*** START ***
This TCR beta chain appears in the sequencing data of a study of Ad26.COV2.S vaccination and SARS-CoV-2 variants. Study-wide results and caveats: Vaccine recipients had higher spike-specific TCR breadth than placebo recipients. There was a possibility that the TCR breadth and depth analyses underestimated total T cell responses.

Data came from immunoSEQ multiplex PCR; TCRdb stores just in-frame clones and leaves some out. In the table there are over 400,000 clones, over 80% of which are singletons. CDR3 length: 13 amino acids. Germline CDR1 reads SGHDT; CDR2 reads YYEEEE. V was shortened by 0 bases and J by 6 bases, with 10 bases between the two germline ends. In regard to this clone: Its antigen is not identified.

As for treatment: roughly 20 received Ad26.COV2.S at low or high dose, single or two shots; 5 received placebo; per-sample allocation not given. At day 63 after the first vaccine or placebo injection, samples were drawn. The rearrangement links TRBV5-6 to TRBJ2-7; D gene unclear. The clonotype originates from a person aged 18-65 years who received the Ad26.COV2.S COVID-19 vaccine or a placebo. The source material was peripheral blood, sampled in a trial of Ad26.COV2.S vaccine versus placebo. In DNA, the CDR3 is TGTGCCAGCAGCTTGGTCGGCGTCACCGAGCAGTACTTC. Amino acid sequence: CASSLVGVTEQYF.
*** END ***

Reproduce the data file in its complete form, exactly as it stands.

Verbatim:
This TCR beta chain appears in the sequencing data of a study of Ad26.COV2.S vaccination and SARS-CoV-2 variants. Study-wide results and caveats: Vaccine recipients had higher spike-specific TCR breadth than placebo recipients. There was a possibility that the TCR breadth and depth analyses underestimated total T cell responses.

Data came from immunoSEQ multiplex PCR; TCRdb stores just in-frame clones and leaves some out. In the table there are over 400,000 clones, over 80% of which are singletons. CDR3 length: 13 amino acids. Germline CDR1 reads SGHDT; CDR2 reads YYEEEE. V was shortened by 0 bases and J by 6 bases, with 10 bases between the two germline ends. In regard to this clone: Its antigen is not identified.

As for treatment: roughly 20 received Ad26.COV2.S at low or high dose, single or two shots; 5 received placebo; per-sample allocation not given. At day 63 after the first vaccine or placebo injection, samples were drawn. The rearrangement links TRBV5-6 to TRBJ2-7; D gene unclear. The clonotype originates from a person aged 18-65 years who received the Ad26.COV2.S COVID-19 vaccine or a placebo. The source material was peripheral blood, sampled in a trial of Ad26.COV2.S vaccine versus placebo. In DNA, the CDR3 is TGTGCCAGCAGCTTGGTCGGCGTCACCGAGCAGTACTTC. Amino acid sequence: CASSLVGVTEQYF.